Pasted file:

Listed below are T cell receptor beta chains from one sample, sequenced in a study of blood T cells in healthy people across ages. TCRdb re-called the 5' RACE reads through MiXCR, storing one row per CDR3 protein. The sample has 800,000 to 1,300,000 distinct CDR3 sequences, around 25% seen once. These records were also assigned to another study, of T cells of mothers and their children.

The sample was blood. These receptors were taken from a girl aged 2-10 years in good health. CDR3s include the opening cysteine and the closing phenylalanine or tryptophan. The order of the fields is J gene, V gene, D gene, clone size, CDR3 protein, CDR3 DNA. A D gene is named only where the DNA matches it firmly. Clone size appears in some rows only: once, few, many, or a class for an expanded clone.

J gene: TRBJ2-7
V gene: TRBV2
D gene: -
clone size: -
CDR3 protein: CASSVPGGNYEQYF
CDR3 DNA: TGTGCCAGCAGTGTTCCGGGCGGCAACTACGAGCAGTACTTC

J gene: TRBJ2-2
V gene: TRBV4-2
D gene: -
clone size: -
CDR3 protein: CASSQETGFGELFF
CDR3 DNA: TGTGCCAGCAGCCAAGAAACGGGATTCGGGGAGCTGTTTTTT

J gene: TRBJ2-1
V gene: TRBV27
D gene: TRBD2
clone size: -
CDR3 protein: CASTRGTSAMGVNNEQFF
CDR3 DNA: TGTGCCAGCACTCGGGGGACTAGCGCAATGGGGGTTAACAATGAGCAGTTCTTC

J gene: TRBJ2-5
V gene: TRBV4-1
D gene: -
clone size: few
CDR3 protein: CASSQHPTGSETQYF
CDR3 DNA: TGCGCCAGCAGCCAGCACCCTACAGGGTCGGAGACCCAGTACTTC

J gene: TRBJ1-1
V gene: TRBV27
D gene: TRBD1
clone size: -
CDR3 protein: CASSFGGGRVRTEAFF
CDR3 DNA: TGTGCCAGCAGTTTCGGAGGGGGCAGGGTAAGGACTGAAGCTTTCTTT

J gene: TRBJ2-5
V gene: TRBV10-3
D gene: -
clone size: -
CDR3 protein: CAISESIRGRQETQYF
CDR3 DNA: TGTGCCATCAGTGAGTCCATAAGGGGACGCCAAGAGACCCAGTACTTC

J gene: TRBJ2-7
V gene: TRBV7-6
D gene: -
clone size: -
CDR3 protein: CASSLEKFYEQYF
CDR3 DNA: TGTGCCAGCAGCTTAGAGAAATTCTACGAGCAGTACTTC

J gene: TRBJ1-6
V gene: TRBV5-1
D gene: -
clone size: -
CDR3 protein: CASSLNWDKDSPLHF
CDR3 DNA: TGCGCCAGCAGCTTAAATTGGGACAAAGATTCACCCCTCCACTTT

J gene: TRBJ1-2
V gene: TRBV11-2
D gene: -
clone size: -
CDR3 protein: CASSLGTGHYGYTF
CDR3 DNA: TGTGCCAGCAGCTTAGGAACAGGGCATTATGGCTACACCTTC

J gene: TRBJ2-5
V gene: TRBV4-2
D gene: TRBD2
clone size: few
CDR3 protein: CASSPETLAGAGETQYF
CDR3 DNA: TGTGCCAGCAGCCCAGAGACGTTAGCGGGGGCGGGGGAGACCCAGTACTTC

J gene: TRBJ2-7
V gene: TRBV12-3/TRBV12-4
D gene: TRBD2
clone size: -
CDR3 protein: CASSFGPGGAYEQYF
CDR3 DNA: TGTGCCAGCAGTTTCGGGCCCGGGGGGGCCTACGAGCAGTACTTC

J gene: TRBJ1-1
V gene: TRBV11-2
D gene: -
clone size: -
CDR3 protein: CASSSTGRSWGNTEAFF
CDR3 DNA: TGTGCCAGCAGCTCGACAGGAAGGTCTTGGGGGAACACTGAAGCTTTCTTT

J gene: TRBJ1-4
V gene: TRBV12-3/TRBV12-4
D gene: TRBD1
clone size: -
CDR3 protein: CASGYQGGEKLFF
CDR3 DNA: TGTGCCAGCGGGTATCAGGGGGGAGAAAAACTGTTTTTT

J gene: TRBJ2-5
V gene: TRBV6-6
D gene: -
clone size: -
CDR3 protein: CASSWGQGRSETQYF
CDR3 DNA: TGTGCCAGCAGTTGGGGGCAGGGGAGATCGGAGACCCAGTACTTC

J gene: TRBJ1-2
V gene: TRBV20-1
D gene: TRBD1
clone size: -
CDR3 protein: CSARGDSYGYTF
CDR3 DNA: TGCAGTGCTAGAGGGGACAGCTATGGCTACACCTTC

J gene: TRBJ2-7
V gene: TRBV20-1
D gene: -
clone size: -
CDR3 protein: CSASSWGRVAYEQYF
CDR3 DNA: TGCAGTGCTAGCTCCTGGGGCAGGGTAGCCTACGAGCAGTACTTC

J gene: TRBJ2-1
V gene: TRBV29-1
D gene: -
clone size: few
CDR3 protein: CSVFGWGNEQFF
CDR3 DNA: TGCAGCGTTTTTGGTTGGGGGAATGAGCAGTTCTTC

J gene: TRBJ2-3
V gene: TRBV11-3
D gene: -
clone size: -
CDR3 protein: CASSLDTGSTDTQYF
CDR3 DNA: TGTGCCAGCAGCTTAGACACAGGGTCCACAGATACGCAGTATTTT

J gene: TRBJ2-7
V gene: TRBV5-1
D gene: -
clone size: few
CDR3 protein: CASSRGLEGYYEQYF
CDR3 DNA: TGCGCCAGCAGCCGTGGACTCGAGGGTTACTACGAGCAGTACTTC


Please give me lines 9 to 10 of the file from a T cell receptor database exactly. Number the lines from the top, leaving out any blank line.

J gene: TRBJ2-2
V gene: TRBV4-2